Waves of migrants are continuing to arrive on the shores of southern Italy from North Africa. After their dangerous journey across the Mediterranean, they face an unknown future in Europe. In the Sicilian city of Catania there is an activist dedicated to helping the refugees on their journey.
Video

Video ‘Angel of the Migrants’ Helps Desperate Syrians Arriving in Europe

Waves of migrants are continuing to arrive on the shores of southern Italy from North Africa. After their dangerous journey across the Mediterranean, they face an unknown future in Europe. In the Sicilian city of Catania there is an activist dedicated to helping the refugees on their journey.
Video

Video Ten Years After Riots, France Searches for Answers to Neglected Suburbs

January’s terrorist attacks and fears of more to come are casting a spotlight on France’s neglected suburbs. Home to many immigrants, and sometimes hubs of crime, they were rocked by rioting a decade ago. Lisa Bryant visited the Paris suburb of Clichy-sous-Bois, where the 2005 violence first broke out, and has this report about what has changed and what has not.
Video

Video Gay Marriage Goes Before US Supreme Court

This week, the U.S. Supreme Court will hear arguments on whether gay people have a constitutional right to marriage. VOA’s Michael Bowman reports, the case could lead to the nationwide legalization of same-sex marriage, or a continuation of the status quo in which individual states decide whether to recognize gay unions.
Video

Video Study: Insecticide Damaging Wild Bee Populations

A popular but controversial type of insecticide is damaging important wild bee populations, according to a new study. VOA’s Steve Baragona has more.
Video

Video Data Servers Could Heat Private Homes

As every computer owner knows, when their machines run a complex program they get pretty hot. In fact, cooling the processors can be expensive, especially when you're dealing with huge banks of computer servers. But what if that energy could heat private homes? VOA’s George Putic reports that a Dutch energy firm aims to do just that.
Video

Video Cinema That Crosses Borders Showcased at Tribeca Film Festival

Among the nearly 100 feature length films being shown at this year’s Tribeca Film Festival in New York City are more than 20 documentaries and features with international appeal, from a film about a Congolese businessman in China, to documentaries shot in Pakistan and diaspora communities in the U.S., to a poetic look at disaffected South African youth. VOA’s Carolyn Weaver has more.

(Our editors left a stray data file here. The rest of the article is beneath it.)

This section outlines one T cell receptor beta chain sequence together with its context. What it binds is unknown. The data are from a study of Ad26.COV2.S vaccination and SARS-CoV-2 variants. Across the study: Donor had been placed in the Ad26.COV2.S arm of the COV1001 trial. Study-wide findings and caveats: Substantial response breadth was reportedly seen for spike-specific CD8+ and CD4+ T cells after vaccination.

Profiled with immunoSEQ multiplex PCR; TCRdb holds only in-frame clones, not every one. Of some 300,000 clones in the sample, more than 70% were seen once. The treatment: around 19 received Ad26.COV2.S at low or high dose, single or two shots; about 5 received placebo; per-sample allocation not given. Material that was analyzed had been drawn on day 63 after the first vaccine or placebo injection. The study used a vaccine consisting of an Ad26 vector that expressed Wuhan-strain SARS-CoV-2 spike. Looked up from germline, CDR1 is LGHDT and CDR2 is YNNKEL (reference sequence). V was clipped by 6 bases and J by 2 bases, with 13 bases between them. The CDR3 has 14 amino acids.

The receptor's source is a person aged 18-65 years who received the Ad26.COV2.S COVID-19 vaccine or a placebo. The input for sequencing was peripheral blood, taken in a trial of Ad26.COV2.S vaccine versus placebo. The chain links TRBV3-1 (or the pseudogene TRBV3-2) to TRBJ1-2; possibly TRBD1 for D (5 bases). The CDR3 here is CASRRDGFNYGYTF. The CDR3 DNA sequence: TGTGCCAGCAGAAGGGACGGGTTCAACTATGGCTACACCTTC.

Video

Video UN Confronts Threat of Young Radicals

The radicalization and recruitment of young people into Islamist extremist groups has become a growing challenge for governments worldwide. On Thursday, the U.N. Security Council heard from experts on the issue, which has become a potent threat to international peace and security. VOA’s Margaret Besheer reports.
Video

Video Growing Numbers of Turks Discover Armenian Ancestry

In a climate of improved tolerance, growing numbers of people in Turkey are discovering their grandmothers were Armenian. Hundreds of thousands of Armenians escaped the mass deportations and slaughter of the early 1900's by forced conversion to Islam. Or, Armenian children were taken in by Turkish families and assimilated. Now their stories are increasingly being heard. Dorian Jones reports from Istanbul that the revelations are viewed as an important step.
Video

Video Migrants Trek Through Western Balkans to Reach EU

Migrants from Africa and other places are finding different routes into the European Union in search of a better life. The Associated Press followed one clandestine group to document their trek through the western Balkans to Hungary. Zlatica Hoke reports that the migrants started using that route about four years ago. Since then, it has become the second-most popular path into Western Europe, after the option of sailing from North Africa to Italy.
Video

Video US Businesses See Cuba as New Frontier

The Obama administration's opening toward Cuba is giving U.S. companies hope they'll be able to do business in Cuba despite the continuation of the U.S. economic embargo against the communist nation. Some American companies have been able to export some products to Cuba, but the recent lifting of Cuba's terrorism designation could relax other restrictions. As VOA's Daniela Schrier reports, corporate heavy hitters are lining up to head across the Florida Straits - though experts urge caution.
Video

Video Kenya Launches Police Recruitment Drive After Terror Attacks

Kenya launched a major police recruitment drive this week as part of a large-scale effort to boost security following a recent spate of terror attacks. VOA’s Gabe Joselow reports that allegations of corruption in the process are raising old concerns about the integrity of Kenya’s security forces.
Video

Video Japan, China in Race for Asia High-Speed Rail Projects

A lucrative competition is underway in Asia for billions of dollars in high-speed rail projects. Cambodia, India, Indonesia, Malaysia Thailand and Vietnam are among the countries planning to move onto the fast track. They are negotiating with Japan and the upstart Chinese who are locked in a duel to revolutionize transportation across Asia. VOA Correspondent Steve Herman in Bangkok has details.
Video

Video Scientists: Mosquitoes Attracted By Our Genes

Some people always seem to get bitten by mosquitoes more than others. Now, scientists have proved that is really the case - and they say it’s all because of genes. It’s hoped the research might lead to new preventative treatments for diseases like malaria, as Henry Ridgwell reports from London.
Video

Video Bible Museum Coming to Washington DC

Washington is the center of American political power and also home to some of the nation’s most visited museums. A new one that will showcase the Bible has skeptics questioning the motives of its conservative Christian funders. VOA religion correspondent Jerome Socolovsky reports.
Video

Video Afghan First Lady Pledges No Roll Back on Women's Rights

Afghan First Lady Rula Ghani, named one of Time's 100 Most Influential, says women should take part in talks with Taliban. VOA's Rokhsar Azamee has more from Kabul.

VOA Blogs